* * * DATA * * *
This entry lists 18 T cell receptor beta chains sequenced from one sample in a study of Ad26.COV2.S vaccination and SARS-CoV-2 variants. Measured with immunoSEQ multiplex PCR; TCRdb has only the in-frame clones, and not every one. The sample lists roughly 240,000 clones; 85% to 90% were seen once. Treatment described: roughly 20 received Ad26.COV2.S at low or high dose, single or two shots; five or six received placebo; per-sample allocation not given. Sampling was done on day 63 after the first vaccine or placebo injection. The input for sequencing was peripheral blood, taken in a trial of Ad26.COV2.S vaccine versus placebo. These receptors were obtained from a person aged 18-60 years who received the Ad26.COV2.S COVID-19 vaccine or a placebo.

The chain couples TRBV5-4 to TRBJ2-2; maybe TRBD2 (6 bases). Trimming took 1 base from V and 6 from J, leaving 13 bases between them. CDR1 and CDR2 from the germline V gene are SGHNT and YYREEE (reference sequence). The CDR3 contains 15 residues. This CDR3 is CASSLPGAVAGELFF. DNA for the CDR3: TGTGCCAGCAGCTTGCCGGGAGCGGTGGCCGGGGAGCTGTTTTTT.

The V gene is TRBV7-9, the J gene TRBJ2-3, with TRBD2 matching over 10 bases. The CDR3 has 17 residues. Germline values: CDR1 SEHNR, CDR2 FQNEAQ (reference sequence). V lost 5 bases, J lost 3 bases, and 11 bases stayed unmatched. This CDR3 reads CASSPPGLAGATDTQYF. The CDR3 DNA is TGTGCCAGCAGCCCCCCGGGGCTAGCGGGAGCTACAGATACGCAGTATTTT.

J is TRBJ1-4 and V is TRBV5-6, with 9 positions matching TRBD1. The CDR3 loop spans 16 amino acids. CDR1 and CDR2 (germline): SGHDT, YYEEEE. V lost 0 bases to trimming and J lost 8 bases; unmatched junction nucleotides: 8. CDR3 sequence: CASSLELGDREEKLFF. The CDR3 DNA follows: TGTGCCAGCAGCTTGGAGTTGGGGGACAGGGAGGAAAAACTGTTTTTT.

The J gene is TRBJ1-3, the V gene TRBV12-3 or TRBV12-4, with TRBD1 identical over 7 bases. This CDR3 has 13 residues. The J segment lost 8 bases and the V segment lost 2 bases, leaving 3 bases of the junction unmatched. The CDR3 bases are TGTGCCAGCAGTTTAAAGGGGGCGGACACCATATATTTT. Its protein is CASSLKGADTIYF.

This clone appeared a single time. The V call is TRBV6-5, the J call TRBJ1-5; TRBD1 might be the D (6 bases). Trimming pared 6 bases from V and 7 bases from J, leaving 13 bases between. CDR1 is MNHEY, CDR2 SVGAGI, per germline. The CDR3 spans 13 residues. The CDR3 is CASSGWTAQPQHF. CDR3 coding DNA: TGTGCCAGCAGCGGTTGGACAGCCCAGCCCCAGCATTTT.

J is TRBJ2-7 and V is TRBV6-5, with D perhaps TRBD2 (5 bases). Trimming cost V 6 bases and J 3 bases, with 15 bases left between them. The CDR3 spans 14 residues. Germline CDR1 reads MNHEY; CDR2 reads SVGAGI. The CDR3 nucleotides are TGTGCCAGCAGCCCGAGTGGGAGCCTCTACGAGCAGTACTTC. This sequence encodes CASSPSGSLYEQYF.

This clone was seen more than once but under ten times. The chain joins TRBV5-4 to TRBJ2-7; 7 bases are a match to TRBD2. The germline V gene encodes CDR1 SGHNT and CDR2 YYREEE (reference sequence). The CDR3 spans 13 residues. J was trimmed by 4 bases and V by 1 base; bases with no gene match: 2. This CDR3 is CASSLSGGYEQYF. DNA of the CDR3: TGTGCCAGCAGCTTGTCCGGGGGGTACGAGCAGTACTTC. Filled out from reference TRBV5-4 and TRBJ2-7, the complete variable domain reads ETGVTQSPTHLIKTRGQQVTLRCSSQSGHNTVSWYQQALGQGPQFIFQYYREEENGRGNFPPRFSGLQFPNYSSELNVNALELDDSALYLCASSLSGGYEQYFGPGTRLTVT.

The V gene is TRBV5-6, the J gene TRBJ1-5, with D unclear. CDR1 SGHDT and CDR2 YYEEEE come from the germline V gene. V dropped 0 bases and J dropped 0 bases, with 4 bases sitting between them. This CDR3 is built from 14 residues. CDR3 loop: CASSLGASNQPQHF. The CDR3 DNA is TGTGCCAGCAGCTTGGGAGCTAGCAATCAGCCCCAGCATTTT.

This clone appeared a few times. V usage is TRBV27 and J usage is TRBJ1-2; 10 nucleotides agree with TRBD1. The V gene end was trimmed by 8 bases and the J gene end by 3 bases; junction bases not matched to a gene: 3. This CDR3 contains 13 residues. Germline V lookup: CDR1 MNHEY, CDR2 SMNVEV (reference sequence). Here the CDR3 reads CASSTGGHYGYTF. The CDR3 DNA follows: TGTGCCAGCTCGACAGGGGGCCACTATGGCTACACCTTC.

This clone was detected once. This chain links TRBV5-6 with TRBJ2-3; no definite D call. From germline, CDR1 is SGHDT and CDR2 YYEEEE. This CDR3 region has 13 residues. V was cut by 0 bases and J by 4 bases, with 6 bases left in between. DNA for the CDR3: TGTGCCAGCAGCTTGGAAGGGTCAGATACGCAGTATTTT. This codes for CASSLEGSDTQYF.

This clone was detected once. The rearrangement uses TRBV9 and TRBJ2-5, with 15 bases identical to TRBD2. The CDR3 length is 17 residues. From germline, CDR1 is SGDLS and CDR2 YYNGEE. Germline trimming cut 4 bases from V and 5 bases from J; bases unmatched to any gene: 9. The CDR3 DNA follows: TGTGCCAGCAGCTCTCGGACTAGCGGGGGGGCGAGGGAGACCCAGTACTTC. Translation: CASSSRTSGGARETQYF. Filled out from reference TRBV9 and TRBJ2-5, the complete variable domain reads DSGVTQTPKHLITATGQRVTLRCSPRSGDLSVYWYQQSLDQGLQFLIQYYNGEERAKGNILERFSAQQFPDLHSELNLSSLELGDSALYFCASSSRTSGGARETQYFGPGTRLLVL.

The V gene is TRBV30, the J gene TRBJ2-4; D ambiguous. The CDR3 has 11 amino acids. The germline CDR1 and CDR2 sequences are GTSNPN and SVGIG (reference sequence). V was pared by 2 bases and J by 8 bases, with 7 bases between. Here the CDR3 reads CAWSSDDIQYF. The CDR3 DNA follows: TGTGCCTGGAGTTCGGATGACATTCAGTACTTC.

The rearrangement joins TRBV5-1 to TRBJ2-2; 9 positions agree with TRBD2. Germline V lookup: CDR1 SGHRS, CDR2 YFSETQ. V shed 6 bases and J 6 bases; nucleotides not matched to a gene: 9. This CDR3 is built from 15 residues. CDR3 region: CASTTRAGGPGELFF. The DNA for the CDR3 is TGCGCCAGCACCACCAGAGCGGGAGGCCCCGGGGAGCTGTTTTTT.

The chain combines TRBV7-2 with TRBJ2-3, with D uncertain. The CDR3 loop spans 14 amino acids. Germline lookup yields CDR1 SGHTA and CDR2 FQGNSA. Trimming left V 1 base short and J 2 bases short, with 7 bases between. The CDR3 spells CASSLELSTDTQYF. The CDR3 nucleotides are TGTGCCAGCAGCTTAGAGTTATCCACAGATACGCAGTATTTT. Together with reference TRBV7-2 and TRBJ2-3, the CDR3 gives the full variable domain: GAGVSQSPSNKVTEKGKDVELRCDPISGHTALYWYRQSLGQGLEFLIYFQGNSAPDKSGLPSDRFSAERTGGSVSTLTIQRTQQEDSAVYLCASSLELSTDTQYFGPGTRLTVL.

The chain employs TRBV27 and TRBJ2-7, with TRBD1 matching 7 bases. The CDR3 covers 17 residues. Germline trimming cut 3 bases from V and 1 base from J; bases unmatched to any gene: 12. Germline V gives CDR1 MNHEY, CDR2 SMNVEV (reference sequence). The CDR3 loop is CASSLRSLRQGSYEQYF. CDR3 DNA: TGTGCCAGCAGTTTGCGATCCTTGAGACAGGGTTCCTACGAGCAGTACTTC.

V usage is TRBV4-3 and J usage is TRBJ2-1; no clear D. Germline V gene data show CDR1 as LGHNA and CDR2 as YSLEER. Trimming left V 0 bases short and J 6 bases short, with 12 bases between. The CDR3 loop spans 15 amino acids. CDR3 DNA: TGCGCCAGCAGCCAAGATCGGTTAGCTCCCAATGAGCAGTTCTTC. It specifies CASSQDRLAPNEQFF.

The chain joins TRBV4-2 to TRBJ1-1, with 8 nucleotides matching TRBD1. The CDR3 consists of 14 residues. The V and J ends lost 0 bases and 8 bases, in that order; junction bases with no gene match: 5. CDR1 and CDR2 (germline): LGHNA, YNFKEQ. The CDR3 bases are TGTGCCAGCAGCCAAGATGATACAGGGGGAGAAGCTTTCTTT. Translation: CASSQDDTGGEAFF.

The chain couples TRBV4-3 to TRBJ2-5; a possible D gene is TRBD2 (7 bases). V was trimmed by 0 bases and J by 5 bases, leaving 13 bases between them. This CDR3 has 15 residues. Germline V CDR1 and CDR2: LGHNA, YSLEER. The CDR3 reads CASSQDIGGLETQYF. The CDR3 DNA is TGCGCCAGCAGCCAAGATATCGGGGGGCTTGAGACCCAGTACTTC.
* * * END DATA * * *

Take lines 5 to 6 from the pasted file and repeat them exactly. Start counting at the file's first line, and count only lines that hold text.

The J gene is TRBJ1-3, the V gene TRBV12-3 or TRBV12-4, with TRBD1 identical over 7 bases. This CDR3 has 13 residues. The J segment lost 8 bases and the V segment lost 2 bases, leaving 3 bases of the junction unmatched. The CDR3 bases are TGTGCCAGCAGTTTAAAGGGGGCGGACACCATATATTTT. Its protein is CASSLKGADTIYF.

This clone appeared a single time. The V call is TRBV6-5, the J call TRBJ1-5; TRBD1 might be the D (6 bases). Trimming pared 6 bases from V and 7 bases from J, leaving 13 bases between. CDR1 is MNHEY, CDR2 SVGAGI, per germline. The CDR3 spans 13 residues. The CDR3 is CASSGWTAQPQHF. CDR3 coding DNA: TGTGCCAGCAGCGGTTGGACAGCCCAGCCCCAGCATTTT.